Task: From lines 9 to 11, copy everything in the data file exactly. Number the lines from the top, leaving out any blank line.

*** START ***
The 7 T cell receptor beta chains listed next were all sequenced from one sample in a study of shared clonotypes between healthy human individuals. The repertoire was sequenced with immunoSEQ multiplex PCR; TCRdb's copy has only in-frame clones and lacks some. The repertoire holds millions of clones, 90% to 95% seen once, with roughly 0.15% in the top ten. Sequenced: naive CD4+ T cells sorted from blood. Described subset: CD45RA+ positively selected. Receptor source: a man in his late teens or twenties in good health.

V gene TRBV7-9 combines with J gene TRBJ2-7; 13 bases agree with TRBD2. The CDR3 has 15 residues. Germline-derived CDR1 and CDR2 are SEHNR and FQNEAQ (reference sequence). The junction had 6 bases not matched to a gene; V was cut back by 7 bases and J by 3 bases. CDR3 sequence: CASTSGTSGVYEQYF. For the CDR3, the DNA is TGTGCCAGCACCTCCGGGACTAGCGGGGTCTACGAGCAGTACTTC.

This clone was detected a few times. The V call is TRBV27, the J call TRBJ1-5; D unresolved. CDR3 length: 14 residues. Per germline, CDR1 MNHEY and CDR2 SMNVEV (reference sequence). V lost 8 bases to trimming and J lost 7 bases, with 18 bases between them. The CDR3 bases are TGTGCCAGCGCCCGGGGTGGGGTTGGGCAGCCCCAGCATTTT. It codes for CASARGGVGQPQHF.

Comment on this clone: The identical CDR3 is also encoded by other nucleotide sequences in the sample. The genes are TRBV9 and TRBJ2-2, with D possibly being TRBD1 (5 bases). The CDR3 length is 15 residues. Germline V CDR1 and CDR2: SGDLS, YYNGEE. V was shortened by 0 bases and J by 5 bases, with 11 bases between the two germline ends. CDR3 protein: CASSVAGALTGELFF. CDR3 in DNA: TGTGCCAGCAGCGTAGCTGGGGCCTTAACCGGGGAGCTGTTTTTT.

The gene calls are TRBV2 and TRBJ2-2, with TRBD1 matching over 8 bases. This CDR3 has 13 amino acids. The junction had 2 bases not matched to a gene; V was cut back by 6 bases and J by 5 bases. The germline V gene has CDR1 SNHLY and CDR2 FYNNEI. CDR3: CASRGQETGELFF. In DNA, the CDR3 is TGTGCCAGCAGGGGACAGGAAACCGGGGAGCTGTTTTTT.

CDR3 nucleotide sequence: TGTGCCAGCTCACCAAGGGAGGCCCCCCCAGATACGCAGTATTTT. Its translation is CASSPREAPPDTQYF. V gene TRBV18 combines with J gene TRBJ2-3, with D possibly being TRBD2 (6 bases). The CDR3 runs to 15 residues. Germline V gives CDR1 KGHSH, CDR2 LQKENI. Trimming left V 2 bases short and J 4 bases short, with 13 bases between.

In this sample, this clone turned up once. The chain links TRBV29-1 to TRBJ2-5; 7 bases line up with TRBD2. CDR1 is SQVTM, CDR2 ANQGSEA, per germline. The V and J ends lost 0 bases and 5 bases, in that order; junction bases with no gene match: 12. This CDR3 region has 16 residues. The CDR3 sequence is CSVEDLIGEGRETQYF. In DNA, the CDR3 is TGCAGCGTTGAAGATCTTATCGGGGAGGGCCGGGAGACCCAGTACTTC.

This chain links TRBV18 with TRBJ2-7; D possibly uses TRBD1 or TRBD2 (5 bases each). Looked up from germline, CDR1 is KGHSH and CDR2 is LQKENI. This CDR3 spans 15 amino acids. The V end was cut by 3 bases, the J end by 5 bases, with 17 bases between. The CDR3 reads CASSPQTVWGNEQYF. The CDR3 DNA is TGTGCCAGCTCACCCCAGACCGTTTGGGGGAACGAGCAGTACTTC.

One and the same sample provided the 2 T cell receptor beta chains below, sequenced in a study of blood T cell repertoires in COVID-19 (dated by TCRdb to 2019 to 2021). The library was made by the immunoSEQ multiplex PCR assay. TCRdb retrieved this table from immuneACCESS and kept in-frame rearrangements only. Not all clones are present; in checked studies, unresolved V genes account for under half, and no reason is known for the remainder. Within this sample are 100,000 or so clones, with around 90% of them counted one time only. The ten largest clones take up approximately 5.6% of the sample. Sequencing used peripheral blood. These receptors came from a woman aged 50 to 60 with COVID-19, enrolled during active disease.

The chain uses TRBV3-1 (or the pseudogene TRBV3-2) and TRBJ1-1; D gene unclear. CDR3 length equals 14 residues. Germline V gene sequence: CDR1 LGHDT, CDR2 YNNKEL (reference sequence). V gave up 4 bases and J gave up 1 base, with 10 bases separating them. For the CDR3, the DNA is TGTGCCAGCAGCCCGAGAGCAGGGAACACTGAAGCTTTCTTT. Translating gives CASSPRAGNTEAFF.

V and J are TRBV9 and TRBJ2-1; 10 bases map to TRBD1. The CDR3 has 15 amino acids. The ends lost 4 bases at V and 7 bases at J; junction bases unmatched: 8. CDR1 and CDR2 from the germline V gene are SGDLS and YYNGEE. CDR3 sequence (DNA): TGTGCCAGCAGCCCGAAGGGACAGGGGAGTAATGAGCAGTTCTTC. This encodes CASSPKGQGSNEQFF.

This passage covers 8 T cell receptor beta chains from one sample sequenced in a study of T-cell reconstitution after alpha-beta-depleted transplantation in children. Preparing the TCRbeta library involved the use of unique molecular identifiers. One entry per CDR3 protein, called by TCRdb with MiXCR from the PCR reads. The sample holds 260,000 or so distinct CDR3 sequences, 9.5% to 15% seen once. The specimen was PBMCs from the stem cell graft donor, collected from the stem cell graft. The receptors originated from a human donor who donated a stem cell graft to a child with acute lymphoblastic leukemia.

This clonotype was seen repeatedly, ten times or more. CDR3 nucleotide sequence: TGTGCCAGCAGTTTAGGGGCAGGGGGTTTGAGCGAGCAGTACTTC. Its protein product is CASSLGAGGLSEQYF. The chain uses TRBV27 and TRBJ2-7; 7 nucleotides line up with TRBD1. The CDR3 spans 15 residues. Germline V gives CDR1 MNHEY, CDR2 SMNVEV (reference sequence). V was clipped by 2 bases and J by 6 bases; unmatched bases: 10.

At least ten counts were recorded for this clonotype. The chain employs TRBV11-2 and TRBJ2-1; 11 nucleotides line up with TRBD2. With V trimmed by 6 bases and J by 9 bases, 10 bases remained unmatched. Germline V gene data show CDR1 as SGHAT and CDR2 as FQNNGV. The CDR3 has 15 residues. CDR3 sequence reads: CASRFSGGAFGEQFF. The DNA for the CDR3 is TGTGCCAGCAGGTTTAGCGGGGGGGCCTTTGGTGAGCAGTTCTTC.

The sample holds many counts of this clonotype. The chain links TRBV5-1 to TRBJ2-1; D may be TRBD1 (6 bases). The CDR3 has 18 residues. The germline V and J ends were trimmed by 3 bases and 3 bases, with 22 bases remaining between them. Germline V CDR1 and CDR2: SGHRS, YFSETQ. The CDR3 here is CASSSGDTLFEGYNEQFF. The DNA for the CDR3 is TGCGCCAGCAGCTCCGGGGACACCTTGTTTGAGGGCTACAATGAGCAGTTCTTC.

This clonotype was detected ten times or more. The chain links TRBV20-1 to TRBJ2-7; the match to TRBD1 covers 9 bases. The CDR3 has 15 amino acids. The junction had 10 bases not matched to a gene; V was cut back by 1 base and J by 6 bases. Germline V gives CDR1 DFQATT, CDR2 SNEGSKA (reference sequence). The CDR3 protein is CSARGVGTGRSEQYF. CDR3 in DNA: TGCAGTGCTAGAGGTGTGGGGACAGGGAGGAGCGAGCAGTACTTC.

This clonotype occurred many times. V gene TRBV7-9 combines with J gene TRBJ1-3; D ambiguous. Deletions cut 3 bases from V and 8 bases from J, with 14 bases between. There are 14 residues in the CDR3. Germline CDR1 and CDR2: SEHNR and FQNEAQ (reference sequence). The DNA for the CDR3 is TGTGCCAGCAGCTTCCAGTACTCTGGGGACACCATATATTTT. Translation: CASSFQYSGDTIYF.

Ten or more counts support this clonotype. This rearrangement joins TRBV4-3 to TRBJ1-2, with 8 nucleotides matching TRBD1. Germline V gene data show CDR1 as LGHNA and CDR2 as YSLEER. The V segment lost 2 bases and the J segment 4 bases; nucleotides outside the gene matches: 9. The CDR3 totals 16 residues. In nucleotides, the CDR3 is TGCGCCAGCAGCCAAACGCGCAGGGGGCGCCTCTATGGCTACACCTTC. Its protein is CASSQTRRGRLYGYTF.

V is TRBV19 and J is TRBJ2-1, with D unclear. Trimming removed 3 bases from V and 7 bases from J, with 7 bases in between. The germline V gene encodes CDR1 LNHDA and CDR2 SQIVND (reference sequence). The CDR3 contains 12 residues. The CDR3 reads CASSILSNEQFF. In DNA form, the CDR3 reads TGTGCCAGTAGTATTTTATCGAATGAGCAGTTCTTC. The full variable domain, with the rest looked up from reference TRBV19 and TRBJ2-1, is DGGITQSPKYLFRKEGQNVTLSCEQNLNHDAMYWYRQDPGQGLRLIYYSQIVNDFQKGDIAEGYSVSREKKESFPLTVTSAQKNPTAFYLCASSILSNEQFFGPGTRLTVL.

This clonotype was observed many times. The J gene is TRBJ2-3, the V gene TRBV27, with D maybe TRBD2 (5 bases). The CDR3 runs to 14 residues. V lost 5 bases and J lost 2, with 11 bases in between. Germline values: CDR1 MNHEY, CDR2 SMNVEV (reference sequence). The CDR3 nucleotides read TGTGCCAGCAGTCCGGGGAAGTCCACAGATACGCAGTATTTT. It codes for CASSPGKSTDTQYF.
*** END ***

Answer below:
One and the same sample provided the 2 T cell receptor beta chains below, sequenced in a study of blood T cell repertoires in COVID-19 (dated by TCRdb to 2019 to 2021). The library was made by the immunoSEQ multiplex PCR assay. TCRdb retrieved this table from immuneACCESS and kept in-frame rearrangements only. Not all clones are present; in checked studies, unresolved V genes account for under half, and no reason is known for the remainder. Within this sample are 100,000 or so clones, with around 90% of them counted one time only. The ten largest clones take up approximately 5.6% of the sample. Sequencing used peripheral blood. These receptors came from a woman aged 50 to 60 with COVID-19, enrolled during active disease.

The chain uses TRBV3-1 (or the pseudogene TRBV3-2) and TRBJ1-1; D gene unclear. CDR3 length equals 14 residues. Germline V gene sequence: CDR1 LGHDT, CDR2 YNNKEL (reference sequence). V gave up 4 bases and J gave up 1 base, with 10 bases separating them. For the CDR3, the DNA is TGTGCCAGCAGCCCGAGAGCAGGGAACACTGAAGCTTTCTTT. Translating gives CASSPRAGNTEAFF.

V and J are TRBV9 and TRBJ2-1; 10 bases map to TRBD1. The CDR3 has 15 amino acids. The ends lost 4 bases at V and 7 bases at J; junction bases unmatched: 8. CDR1 and CDR2 from the germline V gene are SGDLS and YYNGEE. CDR3 sequence (DNA): TGTGCCAGCAGCCCGAAGGGACAGGGGAGTAATGAGCAGTTCTTC. This encodes CASSPKGQGSNEQFF.